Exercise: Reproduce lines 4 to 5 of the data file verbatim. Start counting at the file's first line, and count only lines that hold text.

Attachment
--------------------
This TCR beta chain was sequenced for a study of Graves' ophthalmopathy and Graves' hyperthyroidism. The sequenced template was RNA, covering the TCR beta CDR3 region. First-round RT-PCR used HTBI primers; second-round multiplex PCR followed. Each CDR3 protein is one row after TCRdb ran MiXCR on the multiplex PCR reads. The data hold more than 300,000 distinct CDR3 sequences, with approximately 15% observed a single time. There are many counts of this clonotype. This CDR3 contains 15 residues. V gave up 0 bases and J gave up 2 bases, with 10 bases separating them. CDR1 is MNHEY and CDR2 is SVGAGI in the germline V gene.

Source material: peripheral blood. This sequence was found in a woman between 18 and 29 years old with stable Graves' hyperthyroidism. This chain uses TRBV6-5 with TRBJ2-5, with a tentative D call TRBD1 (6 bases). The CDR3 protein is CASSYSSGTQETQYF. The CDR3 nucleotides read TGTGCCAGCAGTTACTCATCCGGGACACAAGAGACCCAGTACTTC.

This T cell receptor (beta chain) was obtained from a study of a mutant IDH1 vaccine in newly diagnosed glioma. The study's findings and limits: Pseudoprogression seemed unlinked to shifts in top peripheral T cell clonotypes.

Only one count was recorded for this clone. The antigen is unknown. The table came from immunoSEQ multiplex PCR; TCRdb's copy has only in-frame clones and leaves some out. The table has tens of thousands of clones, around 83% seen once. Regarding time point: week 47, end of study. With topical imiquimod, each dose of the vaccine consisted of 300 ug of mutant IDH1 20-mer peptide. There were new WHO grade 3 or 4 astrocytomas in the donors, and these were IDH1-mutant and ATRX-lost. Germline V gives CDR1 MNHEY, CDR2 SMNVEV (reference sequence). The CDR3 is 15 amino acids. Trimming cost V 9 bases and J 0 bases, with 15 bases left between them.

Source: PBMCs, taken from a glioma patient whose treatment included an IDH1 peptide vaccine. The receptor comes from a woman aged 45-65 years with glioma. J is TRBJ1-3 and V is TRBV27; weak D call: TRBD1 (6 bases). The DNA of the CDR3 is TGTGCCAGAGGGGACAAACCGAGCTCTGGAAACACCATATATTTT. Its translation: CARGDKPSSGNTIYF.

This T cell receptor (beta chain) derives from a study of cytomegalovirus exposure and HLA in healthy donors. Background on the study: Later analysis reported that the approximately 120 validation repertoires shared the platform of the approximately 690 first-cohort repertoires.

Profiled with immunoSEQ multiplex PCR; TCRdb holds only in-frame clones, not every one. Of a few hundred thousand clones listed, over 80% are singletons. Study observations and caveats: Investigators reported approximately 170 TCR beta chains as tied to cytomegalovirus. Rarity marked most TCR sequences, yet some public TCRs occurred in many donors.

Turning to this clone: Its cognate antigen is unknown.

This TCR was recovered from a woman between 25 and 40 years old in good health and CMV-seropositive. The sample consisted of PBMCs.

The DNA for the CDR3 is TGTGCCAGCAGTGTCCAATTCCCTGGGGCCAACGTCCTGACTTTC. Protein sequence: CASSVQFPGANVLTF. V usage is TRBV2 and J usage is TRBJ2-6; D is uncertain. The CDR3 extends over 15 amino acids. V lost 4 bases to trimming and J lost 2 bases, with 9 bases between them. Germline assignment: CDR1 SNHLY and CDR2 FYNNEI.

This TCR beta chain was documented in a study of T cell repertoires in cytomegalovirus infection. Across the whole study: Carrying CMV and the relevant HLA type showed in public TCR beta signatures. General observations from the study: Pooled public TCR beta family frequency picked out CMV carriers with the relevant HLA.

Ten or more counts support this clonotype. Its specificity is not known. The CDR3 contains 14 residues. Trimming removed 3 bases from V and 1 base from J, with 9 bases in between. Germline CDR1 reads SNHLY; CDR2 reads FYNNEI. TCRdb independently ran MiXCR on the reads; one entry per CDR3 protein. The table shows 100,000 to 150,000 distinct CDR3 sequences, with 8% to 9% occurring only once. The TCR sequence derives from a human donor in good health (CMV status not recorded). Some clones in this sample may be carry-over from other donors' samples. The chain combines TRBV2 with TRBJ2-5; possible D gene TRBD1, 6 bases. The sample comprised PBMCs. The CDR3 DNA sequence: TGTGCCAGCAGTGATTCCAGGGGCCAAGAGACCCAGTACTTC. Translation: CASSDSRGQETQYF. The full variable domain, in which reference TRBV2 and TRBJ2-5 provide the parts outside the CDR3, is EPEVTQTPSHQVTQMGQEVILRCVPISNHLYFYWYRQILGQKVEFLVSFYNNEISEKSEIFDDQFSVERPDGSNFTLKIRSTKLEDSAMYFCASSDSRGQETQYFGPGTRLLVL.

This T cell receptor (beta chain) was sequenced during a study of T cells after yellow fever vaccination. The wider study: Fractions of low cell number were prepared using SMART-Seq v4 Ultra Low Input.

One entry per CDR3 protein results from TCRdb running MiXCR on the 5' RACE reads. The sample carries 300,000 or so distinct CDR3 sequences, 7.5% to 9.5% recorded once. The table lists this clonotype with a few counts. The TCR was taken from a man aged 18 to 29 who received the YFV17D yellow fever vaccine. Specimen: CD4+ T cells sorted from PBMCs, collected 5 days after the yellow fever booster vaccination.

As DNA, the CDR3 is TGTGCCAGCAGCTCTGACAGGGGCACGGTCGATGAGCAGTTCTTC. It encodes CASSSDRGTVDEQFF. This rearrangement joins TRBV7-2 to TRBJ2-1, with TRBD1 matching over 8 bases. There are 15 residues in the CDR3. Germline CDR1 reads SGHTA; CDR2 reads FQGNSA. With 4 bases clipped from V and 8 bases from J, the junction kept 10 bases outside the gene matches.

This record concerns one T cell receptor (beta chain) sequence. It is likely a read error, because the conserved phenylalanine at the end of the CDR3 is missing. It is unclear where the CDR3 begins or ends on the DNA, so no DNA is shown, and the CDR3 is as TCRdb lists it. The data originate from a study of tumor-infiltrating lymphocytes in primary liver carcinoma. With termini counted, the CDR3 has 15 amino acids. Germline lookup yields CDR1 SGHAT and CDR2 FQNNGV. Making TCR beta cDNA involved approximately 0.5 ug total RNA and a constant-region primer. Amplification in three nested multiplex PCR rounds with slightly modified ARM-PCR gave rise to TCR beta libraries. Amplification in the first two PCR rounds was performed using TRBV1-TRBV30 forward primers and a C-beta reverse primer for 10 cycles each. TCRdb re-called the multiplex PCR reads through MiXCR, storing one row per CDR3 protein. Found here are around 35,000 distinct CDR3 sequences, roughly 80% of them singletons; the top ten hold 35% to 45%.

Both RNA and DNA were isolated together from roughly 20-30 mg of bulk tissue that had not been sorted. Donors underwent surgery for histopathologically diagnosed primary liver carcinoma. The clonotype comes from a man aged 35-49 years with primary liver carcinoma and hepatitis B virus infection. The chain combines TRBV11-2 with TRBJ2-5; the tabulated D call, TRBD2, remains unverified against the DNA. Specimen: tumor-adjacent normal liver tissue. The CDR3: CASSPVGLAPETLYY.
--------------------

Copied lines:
Only one count was recorded for this clone. The antigen is unknown. The table came from immunoSEQ multiplex PCR; TCRdb's copy has only in-frame clones and leaves some out. The table has tens of thousands of clones, around 83% seen once. Regarding time point: week 47, end of study. With topical imiquimod, each dose of the vaccine consisted of 300 ug of mutant IDH1 20-mer peptide. There were new WHO grade 3 or 4 astrocytomas in the donors, and these were IDH1-mutant and ATRX-lost. Germline V gives CDR1 MNHEY, CDR2 SMNVEV (reference sequence). The CDR3 is 15 amino acids. Trimming cost V 9 bases and J 0 bases, with 15 bases left between them.

Source: PBMCs, taken from a glioma patient whose treatment included an IDH1 peptide vaccine. The receptor comes from a woman aged 45-65 years with glioma. J is TRBJ1-3 and V is TRBV27; weak D call: TRBD1 (6 bases). The DNA of the CDR3 is TGTGCCAGAGGGGACAAACCGAGCTCTGGAAACACCATATATTTT. Its translation: CARGDKPSSGNTIYF.